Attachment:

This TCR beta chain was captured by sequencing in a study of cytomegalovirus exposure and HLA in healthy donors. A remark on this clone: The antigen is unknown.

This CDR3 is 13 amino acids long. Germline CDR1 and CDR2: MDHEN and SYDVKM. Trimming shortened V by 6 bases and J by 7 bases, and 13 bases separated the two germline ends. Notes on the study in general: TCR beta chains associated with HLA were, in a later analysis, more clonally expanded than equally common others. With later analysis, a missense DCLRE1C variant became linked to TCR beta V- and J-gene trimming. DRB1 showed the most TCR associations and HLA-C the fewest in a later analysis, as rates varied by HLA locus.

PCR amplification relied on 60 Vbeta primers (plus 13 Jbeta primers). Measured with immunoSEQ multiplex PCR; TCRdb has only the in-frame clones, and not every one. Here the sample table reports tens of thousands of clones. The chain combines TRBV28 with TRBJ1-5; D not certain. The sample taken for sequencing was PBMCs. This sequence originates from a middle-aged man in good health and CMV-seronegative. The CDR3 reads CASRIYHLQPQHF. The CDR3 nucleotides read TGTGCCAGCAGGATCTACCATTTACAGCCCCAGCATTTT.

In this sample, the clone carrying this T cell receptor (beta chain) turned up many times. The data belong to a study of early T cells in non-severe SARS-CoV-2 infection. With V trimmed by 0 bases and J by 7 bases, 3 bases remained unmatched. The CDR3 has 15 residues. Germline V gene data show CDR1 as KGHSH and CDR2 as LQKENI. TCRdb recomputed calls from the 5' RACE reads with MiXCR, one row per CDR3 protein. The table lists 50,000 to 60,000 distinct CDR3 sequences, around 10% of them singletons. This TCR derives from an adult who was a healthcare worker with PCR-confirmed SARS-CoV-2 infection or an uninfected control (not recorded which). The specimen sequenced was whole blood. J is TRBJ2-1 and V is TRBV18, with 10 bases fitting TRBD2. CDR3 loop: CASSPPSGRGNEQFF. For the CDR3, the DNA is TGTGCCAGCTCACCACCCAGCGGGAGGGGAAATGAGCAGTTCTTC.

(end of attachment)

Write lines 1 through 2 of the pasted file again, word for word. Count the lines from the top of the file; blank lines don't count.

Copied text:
This TCR beta chain was captured by sequencing in a study of cytomegalovirus exposure and HLA in healthy donors. A remark on this clone: The antigen is unknown.

This CDR3 is 13 amino acids long. Germline CDR1 and CDR2: MDHEN and SYDVKM. Trimming shortened V by 6 bases and J by 7 bases, and 13 bases separated the two germline ends. Notes on the study in general: TCR beta chains associated with HLA were, in a later analysis, more clonally expanded than equally common others. With later analysis, a missense DCLRE1C variant became linked to TCR beta V- and J-gene trimming. DRB1 showed the most TCR associations and HLA-C the fewest in a later analysis, as rates varied by HLA locus.